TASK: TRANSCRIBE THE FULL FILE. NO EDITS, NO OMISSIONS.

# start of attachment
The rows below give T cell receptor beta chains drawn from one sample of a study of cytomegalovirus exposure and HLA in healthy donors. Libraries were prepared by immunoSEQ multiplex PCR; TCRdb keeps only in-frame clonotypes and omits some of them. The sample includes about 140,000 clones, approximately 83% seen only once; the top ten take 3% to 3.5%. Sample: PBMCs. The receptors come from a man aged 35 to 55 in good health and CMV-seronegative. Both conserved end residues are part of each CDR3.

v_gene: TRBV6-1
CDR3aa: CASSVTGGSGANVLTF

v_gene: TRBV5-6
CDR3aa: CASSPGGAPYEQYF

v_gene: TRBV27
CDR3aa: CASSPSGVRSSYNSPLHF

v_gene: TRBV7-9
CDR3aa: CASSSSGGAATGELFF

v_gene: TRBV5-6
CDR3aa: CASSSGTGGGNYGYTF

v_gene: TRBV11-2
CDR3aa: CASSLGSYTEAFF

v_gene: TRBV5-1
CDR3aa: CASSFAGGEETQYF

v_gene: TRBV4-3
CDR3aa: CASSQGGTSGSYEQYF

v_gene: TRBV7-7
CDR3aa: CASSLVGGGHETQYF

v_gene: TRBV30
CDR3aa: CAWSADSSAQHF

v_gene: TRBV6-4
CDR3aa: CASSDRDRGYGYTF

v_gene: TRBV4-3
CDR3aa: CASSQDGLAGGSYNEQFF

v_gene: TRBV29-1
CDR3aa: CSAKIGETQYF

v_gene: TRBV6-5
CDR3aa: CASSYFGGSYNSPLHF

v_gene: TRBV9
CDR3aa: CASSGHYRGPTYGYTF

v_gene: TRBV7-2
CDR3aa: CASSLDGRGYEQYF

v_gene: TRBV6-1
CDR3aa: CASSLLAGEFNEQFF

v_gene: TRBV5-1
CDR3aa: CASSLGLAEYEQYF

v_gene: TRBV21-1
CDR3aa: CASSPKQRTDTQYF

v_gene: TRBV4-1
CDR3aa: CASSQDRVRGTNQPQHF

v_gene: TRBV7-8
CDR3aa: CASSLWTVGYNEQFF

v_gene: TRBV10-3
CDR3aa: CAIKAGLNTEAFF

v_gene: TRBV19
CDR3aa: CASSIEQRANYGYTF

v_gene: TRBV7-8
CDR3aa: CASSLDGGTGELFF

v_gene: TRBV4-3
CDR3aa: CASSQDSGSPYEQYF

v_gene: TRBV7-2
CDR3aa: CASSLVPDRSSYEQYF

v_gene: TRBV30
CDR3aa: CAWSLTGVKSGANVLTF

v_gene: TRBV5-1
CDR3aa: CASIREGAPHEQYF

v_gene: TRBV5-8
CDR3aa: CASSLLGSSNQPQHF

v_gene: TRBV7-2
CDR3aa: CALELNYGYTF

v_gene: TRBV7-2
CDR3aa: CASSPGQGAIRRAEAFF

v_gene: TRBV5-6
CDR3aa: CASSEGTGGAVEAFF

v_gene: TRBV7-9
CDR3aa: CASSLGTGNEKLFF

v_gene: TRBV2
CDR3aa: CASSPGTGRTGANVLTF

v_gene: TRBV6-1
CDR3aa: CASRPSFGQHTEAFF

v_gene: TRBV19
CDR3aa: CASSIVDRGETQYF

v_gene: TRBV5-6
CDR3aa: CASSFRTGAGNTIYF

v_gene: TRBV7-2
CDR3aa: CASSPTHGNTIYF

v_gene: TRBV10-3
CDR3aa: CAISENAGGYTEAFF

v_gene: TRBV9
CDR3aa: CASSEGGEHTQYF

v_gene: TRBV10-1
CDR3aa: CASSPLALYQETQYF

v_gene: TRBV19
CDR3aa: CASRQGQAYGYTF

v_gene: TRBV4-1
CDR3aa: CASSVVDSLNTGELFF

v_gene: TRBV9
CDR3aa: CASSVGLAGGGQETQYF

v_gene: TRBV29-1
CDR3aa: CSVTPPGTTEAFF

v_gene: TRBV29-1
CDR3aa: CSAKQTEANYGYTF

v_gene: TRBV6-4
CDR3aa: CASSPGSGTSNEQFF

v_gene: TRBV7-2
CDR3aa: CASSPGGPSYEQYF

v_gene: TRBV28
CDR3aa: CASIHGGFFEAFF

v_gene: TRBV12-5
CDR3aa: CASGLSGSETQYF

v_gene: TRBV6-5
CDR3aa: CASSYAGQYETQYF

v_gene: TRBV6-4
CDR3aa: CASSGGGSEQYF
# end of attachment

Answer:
The rows below give T cell receptor beta chains drawn from one sample of a study of cytomegalovirus exposure and HLA in healthy donors. Libraries were prepared by immunoSEQ multiplex PCR; TCRdb keeps only in-frame clonotypes and omits some of them. The sample includes about 140,000 clones, approximately 83% seen only once; the top ten take 3% to 3.5%. Sample: PBMCs. The receptors come from a man aged 35 to 55 in good health and CMV-seronegative. Both conserved end residues are part of each CDR3.

v_gene: TRBV6-1
CDR3aa: CASSVTGGSGANVLTF

v_gene: TRBV5-6
CDR3aa: CASSPGGAPYEQYF

v_gene: TRBV27
CDR3aa: CASSPSGVRSSYNSPLHF

v_gene: TRBV7-9
CDR3aa: CASSSSGGAATGELFF

v_gene: TRBV5-6
CDR3aa: CASSSGTGGGNYGYTF

v_gene: TRBV11-2
CDR3aa: CASSLGSYTEAFF

v_gene: TRBV5-1
CDR3aa: CASSFAGGEETQYF

v_gene: TRBV4-3
CDR3aa: CASSQGGTSGSYEQYF

v_gene: TRBV7-7
CDR3aa: CASSLVGGGHETQYF

v_gene: TRBV30
CDR3aa: CAWSADSSAQHF

v_gene: TRBV6-4
CDR3aa: CASSDRDRGYGYTF

v_gene: TRBV4-3
CDR3aa: CASSQDGLAGGSYNEQFF

v_gene: TRBV29-1
CDR3aa: CSAKIGETQYF

v_gene: TRBV6-5
CDR3aa: CASSYFGGSYNSPLHF

v_gene: TRBV9
CDR3aa: CASSGHYRGPTYGYTF

v_gene: TRBV7-2
CDR3aa: CASSLDGRGYEQYF

v_gene: TRBV6-1
CDR3aa: CASSLLAGEFNEQFF

v_gene: TRBV5-1
CDR3aa: CASSLGLAEYEQYF

v_gene: TRBV21-1
CDR3aa: CASSPKQRTDTQYF

v_gene: TRBV4-1
CDR3aa: CASSQDRVRGTNQPQHF

v_gene: TRBV7-8
CDR3aa: CASSLWTVGYNEQFF

v_gene: TRBV10-3
CDR3aa: CAIKAGLNTEAFF

v_gene: TRBV19
CDR3aa: CASSIEQRANYGYTF

v_gene: TRBV7-8
CDR3aa: CASSLDGGTGELFF

v_gene: TRBV4-3
CDR3aa: CASSQDSGSPYEQYF

v_gene: TRBV7-2
CDR3aa: CASSLVPDRSSYEQYF

v_gene: TRBV30
CDR3aa: CAWSLTGVKSGANVLTF

v_gene: TRBV5-1
CDR3aa: CASIREGAPHEQYF

v_gene: TRBV5-8
CDR3aa: CASSLLGSSNQPQHF

v_gene: TRBV7-2
CDR3aa: CALELNYGYTF

v_gene: TRBV7-2
CDR3aa: CASSPGQGAIRRAEAFF

v_gene: TRBV5-6
CDR3aa: CASSEGTGGAVEAFF

v_gene: TRBV7-9
CDR3aa: CASSLGTGNEKLFF

v_gene: TRBV2
CDR3aa: CASSPGTGRTGANVLTF

v_gene: TRBV6-1
CDR3aa: CASRPSFGQHTEAFF

v_gene: TRBV19
CDR3aa: CASSIVDRGETQYF

v_gene: TRBV5-6
CDR3aa: CASSFRTGAGNTIYF

v_gene: TRBV7-2
CDR3aa: CASSPTHGNTIYF

v_gene: TRBV10-3
CDR3aa: CAISENAGGYTEAFF

v_gene: TRBV9
CDR3aa: CASSEGGEHTQYF

v_gene: TRBV10-1
CDR3aa: CASSPLALYQETQYF

v_gene: TRBV19
CDR3aa: CASRQGQAYGYTF

v_gene: TRBV4-1
CDR3aa: CASSVVDSLNTGELFF

v_gene: TRBV9
CDR3aa: CASSVGLAGGGQETQYF

v_gene: TRBV29-1
CDR3aa: CSVTPPGTTEAFF

v_gene: TRBV29-1
CDR3aa: CSAKQTEANYGYTF

v_gene: TRBV6-4
CDR3aa: CASSPGSGTSNEQFF

v_gene: TRBV7-2
CDR3aa: CASSPGGPSYEQYF

v_gene: TRBV28
CDR3aa: CASIHGGFFEAFF

v_gene: TRBV12-5
CDR3aa: CASGLSGSETQYF

v_gene: TRBV6-5
CDR3aa: CASSYAGQYETQYF

v_gene: TRBV6-4
CDR3aa: CASSGGGSEQYF